Secondly, men are more likely to respect women who expose less flesh.


Received wisdom does nothing here, I'm afraid. If you make such a claim, it must be backed up with actual data. Until that time, this advantage is ignored.

Writing for the guardian, Ian Sample described how Fiske studied these responses:

Researchers used brain scans to show that when straight men looked at pictures of women in bikinis, areas of the brain that normally light up in anticipation of using tools, like spanners and screwdrivers, were activated. scans of some of the men found that a part of the brain associated with empathy for other peoples' emotions and wishes shut down after looking at the pictures....[t]he changes in brain activity suggest sexy images can shift the way men perceive women, turning them from people to interact with, to objects to act upon.


Did the researchers take into consideration a man's philosophical and intellectual integrity? One study in one field does not make a case for your claim. Perhaps someone can address this in full.

The finding confirms a long-suspected effect of sexy images on the way women are perceived, and one which persists in workplaces and the wider world today, Fiske said.


Boobs make men horny shocker.

"when there are sexualised images in the workplace, it's hard for people not to think about their female colleagues in those terms. it spills over from the images to the workplace," she said.

Source: http://www.guardian.co.uk/science/2009/ ... photograph


I've never been in a workplace that has sexualised images. Perhaps I've only work for a bunch of lefties.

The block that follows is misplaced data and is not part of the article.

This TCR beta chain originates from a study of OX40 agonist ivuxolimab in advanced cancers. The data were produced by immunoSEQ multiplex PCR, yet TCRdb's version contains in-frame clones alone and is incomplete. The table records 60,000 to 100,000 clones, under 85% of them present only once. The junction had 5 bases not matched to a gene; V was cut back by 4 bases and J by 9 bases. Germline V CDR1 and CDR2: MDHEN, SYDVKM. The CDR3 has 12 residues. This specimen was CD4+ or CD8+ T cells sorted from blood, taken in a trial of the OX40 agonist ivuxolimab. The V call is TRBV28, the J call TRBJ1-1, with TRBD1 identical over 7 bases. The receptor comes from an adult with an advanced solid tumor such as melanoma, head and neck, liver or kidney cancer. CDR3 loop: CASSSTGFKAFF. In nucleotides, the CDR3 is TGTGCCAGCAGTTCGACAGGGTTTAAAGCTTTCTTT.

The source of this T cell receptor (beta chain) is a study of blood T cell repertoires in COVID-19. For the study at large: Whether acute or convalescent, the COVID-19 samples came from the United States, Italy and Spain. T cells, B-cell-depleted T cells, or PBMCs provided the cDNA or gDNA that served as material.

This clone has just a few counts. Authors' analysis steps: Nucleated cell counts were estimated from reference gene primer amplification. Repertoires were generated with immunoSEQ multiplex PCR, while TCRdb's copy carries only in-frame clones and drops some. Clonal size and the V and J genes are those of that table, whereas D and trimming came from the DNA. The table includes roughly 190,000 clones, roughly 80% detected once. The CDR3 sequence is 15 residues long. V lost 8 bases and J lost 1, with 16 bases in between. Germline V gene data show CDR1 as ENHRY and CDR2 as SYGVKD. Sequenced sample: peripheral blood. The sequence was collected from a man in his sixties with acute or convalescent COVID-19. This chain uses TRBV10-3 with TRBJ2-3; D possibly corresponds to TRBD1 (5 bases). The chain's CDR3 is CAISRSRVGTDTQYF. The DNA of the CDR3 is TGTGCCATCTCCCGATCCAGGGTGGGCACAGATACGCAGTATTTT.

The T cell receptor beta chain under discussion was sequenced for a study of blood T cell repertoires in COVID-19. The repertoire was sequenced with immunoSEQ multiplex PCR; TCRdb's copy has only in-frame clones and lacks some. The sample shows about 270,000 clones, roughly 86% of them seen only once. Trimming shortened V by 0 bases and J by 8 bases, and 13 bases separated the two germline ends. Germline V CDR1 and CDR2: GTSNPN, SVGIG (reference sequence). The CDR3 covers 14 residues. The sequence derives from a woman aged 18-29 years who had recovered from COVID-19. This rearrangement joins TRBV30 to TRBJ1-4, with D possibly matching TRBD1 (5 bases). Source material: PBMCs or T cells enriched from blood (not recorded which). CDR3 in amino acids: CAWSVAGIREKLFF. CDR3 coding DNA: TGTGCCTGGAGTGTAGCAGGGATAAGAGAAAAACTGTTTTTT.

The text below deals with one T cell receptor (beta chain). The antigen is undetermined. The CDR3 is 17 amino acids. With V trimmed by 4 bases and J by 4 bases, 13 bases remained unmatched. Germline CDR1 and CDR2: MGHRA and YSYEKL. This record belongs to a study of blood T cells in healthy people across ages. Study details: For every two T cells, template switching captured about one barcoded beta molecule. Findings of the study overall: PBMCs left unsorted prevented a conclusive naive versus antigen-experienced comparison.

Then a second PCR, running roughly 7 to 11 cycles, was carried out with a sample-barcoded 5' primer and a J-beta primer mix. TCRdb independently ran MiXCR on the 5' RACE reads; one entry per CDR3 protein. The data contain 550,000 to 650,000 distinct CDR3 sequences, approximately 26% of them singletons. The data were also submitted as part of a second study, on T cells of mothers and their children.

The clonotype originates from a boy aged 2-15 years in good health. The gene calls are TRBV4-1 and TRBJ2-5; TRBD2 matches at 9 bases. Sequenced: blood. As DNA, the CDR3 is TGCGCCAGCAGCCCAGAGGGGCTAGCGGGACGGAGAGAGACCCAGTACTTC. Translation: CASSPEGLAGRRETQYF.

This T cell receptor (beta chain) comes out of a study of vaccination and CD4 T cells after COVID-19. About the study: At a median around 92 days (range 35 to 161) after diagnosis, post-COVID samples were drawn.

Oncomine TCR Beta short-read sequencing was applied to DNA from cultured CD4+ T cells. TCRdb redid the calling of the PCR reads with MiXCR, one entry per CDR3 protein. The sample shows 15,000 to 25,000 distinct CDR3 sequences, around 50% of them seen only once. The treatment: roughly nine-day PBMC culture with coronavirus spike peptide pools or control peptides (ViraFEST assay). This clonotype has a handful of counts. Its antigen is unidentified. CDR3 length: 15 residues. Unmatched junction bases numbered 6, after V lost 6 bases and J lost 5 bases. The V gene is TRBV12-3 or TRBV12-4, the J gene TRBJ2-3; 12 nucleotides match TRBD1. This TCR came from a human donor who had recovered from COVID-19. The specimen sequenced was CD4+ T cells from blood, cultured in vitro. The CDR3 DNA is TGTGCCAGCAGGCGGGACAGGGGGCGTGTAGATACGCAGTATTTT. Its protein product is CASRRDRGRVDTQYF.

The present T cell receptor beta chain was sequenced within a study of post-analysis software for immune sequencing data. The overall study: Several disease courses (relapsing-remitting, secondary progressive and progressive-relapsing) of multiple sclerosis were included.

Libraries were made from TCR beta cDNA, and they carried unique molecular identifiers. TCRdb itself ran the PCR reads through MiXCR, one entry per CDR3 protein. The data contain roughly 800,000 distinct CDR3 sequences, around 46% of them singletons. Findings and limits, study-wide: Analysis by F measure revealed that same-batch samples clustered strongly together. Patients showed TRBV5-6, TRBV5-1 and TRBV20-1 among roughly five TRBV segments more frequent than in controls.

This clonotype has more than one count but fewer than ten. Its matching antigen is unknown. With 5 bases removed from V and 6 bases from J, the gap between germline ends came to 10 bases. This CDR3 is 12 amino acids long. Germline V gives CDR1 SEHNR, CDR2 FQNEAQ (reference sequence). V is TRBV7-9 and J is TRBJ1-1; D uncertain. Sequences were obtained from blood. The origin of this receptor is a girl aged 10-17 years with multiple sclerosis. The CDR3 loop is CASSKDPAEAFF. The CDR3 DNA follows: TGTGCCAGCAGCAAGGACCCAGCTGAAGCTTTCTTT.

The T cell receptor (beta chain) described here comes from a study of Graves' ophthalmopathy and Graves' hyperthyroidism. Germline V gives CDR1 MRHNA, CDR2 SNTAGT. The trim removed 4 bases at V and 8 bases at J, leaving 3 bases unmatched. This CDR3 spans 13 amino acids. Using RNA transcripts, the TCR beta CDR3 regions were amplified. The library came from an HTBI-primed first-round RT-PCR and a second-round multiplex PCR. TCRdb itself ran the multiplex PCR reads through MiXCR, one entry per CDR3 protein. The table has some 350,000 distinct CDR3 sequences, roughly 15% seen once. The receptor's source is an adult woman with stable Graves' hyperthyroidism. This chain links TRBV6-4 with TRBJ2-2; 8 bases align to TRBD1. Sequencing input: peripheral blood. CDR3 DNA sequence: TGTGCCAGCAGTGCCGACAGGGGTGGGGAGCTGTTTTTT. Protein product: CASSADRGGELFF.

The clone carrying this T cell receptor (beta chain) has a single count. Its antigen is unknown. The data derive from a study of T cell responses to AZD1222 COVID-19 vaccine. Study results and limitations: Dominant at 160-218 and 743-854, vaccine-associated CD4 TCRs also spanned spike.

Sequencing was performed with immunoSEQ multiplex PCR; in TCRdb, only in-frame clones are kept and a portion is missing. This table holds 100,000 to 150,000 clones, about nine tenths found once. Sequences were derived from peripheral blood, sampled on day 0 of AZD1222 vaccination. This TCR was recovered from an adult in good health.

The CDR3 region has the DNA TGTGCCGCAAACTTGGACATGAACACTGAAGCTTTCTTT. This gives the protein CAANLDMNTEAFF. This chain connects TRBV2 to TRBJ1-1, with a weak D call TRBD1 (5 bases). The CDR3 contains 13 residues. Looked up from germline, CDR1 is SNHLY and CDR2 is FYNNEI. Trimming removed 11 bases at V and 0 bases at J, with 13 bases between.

Welcome to reality.


I'd like a refund. The rides were crap, and this stuffed donkey is already torn.

I think clothes could be defined as modest and immodest.


I think they could be defined as colourful and whimsical.

Immodest are likely to make you be perceived as sexual objects, which means that you can be judged on how you dress.


The point is, if you make judgements based upon personal appearance and your own prejudice, you end up being nothing more than an ironic footnote on some random internet forum.
if constructive debate is allowed to progress, better ideas will ultimately supplant worse ideas.

Comment is free, but facts are sacred
Mon Feb 04, 2013 7:11 pm
IBSpifyUser avatarPosts: 449Joined: Fri Feb 27, 2009 10:06 am Gender: Pinecone

Post Re: A case for hijab: objectification and confidence

Breur I think you will find that most people on this board don't believe that the hijab is bad, but rather, that forcing a person to wear one is bad.

If a person wishes to wear a hijab for any reason, be it as a fashion statement, or whatever, that's fine, it's their choice. When you take that choice away either by saying that not wearing it is illegal, or by claiming it as a religious decree and women who don't wear it should be punished (even if the punishment is not specified) is when the hijab becomes a tool of oppresion.
Contrary to popular belief, full-immersion holographic sex will not destroy society.